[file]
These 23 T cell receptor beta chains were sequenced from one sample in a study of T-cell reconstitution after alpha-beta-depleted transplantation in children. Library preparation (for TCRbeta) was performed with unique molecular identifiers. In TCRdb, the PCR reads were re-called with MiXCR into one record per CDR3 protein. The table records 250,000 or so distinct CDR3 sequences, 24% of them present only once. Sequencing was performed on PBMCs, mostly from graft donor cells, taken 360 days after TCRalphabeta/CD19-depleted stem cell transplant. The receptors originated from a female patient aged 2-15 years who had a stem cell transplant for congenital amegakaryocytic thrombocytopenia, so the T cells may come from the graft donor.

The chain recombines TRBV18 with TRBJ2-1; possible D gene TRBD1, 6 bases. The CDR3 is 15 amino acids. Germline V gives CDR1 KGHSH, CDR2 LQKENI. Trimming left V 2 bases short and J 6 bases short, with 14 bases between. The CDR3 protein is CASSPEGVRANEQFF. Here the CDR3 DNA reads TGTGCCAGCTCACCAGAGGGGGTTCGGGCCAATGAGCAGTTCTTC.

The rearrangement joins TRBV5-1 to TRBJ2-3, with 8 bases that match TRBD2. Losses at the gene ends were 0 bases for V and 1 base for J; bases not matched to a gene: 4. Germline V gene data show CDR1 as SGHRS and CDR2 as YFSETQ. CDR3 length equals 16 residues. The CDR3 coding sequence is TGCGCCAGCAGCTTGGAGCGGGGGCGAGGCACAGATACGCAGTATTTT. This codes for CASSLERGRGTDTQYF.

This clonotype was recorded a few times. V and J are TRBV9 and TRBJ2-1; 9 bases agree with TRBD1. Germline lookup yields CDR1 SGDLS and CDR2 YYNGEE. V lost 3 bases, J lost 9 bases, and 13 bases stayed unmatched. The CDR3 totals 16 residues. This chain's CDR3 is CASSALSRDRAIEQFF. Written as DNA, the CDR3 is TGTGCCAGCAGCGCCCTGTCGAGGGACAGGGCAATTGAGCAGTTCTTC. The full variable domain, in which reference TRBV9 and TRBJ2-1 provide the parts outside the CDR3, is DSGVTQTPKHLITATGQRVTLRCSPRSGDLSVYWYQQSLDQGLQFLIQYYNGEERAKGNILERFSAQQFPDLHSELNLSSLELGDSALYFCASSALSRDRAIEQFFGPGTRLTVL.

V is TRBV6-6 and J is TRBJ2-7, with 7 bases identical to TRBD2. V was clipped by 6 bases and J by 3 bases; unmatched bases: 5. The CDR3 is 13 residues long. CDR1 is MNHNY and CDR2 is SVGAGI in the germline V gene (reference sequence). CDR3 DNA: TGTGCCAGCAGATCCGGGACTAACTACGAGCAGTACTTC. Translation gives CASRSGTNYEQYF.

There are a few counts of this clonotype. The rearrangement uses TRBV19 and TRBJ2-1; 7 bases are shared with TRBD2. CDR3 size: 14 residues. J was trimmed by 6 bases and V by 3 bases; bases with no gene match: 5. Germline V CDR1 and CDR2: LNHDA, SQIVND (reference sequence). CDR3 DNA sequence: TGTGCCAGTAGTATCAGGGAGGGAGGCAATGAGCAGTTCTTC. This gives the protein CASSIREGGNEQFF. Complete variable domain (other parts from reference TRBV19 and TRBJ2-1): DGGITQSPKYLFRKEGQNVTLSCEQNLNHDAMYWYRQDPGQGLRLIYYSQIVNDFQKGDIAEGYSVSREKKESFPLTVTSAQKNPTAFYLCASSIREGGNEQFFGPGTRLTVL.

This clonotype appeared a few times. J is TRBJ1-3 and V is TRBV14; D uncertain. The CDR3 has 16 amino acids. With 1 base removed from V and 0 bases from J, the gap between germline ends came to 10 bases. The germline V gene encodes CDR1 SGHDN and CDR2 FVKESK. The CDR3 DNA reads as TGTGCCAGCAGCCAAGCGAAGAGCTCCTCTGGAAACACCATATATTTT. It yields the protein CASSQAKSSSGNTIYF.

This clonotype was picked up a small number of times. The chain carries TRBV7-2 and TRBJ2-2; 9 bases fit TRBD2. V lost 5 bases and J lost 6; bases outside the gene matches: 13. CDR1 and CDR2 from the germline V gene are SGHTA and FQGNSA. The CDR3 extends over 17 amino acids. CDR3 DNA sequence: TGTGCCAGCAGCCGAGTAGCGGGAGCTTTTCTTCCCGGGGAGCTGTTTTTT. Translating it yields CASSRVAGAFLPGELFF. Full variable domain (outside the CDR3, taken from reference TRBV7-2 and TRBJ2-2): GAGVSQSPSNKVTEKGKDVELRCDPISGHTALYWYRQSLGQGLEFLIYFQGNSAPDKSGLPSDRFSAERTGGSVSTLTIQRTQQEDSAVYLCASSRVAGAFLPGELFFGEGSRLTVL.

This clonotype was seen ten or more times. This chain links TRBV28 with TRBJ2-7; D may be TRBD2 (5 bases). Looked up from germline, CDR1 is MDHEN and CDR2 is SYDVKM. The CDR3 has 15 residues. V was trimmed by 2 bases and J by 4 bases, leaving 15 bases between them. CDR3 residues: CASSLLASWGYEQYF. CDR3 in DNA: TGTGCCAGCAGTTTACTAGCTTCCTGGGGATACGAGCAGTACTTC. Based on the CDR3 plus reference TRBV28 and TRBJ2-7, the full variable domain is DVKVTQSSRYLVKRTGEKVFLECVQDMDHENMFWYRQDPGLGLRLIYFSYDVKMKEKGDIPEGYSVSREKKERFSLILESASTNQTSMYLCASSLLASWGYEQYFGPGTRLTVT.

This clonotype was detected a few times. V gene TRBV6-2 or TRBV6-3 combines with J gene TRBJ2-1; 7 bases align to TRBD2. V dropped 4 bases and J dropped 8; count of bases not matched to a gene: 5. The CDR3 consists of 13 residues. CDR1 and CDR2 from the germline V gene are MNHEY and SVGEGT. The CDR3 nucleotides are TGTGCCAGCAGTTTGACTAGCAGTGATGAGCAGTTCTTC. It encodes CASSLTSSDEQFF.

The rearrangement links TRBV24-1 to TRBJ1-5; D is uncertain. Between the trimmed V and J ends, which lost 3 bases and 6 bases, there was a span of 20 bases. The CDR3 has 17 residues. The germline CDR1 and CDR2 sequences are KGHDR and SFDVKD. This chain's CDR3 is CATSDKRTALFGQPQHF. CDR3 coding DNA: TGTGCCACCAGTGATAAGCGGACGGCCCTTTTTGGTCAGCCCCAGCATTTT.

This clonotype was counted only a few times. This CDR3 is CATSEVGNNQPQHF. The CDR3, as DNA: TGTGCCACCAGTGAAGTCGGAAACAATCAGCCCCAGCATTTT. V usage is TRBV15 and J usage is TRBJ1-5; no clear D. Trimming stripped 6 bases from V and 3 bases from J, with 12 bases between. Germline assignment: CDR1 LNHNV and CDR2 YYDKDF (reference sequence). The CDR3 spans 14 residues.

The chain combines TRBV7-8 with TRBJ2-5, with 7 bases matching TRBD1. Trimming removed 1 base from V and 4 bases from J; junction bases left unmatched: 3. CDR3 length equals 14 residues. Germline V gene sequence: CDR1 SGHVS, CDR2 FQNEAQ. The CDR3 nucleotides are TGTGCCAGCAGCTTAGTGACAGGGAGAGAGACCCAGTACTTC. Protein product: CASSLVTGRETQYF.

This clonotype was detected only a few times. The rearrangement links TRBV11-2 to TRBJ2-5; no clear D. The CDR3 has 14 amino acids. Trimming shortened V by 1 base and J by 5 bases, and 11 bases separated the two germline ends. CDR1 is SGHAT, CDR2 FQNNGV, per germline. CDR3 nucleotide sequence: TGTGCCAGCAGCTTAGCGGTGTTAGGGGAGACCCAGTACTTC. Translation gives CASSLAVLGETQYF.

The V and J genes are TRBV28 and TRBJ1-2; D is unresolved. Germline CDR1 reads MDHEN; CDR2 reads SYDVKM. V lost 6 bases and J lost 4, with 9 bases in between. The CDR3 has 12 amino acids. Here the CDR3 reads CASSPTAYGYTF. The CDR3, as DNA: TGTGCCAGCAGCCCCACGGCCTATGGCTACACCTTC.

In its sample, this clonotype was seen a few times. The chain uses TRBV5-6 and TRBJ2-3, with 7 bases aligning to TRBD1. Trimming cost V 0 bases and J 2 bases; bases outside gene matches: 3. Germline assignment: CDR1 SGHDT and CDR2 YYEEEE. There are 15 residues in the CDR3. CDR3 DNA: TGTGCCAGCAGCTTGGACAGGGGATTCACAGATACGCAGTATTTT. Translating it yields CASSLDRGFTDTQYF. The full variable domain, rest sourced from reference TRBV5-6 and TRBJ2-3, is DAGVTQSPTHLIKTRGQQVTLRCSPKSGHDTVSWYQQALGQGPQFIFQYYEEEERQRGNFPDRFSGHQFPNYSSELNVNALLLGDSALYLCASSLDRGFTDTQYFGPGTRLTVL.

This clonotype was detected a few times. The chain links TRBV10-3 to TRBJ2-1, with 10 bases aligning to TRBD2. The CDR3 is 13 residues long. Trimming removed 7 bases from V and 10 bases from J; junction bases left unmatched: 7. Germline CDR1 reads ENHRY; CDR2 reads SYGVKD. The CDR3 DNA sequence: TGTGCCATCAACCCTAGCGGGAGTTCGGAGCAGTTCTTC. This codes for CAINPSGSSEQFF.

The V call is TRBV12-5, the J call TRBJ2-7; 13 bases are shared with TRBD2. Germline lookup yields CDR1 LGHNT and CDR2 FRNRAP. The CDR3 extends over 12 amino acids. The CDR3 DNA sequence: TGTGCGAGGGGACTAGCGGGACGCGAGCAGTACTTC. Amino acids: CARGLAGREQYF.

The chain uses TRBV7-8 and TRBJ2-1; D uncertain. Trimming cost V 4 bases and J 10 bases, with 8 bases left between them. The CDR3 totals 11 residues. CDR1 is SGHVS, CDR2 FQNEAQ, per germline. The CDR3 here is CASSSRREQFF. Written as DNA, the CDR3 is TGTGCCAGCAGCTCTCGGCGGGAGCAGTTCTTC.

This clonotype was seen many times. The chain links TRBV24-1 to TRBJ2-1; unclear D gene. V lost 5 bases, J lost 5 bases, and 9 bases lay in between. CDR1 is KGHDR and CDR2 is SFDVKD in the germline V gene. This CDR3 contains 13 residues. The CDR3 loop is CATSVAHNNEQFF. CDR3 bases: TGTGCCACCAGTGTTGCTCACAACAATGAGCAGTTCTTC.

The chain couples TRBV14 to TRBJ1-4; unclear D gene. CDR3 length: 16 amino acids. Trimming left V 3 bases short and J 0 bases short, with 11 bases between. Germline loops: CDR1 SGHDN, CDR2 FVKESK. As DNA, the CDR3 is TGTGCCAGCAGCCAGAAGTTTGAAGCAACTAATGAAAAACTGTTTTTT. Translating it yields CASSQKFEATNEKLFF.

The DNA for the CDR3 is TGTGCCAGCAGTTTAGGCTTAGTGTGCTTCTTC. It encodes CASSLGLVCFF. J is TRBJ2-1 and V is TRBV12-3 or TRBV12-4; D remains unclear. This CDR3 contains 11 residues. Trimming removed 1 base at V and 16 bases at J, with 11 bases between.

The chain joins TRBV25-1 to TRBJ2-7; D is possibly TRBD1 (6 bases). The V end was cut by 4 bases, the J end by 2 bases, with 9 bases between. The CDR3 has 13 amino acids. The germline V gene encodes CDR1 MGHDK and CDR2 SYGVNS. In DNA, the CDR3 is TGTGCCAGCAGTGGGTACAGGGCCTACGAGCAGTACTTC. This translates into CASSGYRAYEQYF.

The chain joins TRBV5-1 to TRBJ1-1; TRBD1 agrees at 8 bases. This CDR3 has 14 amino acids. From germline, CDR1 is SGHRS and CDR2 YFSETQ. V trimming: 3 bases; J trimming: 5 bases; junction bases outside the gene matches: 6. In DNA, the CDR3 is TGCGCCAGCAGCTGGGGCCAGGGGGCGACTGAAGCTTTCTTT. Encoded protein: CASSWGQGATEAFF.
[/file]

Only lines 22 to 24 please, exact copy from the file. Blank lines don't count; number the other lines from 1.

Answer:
The DNA for the CDR3 is TGTGCCAGCAGTTTAGGCTTAGTGTGCTTCTTC. It encodes CASSLGLVCFF. J is TRBJ2-1 and V is TRBV12-3 or TRBV12-4; D remains unclear. This CDR3 contains 11 residues. Trimming removed 1 base at V and 16 bases at J, with 11 bases between.

The chain joins TRBV25-1 to TRBJ2-7; D is possibly TRBD1 (6 bases). The V end was cut by 4 bases, the J end by 2 bases, with 9 bases between. The CDR3 has 13 amino acids. The germline V gene encodes CDR1 MGHDK and CDR2 SYGVNS. In DNA, the CDR3 is TGTGCCAGCAGTGGGTACAGGGCCTACGAGCAGTACTTC. This translates into CASSGYRAYEQYF.

The chain joins TRBV5-1 to TRBJ1-1; TRBD1 agrees at 8 bases. This CDR3 has 14 amino acids. From germline, CDR1 is SGHRS and CDR2 YFSETQ. V trimming: 3 bases; J trimming: 5 bases; junction bases outside the gene matches: 6. In DNA, the CDR3 is TGCGCCAGCAGCTGGGGCCAGGGGGCGACTGAAGCTTTCTTT. Encoded protein: CASSWGQGATEAFF.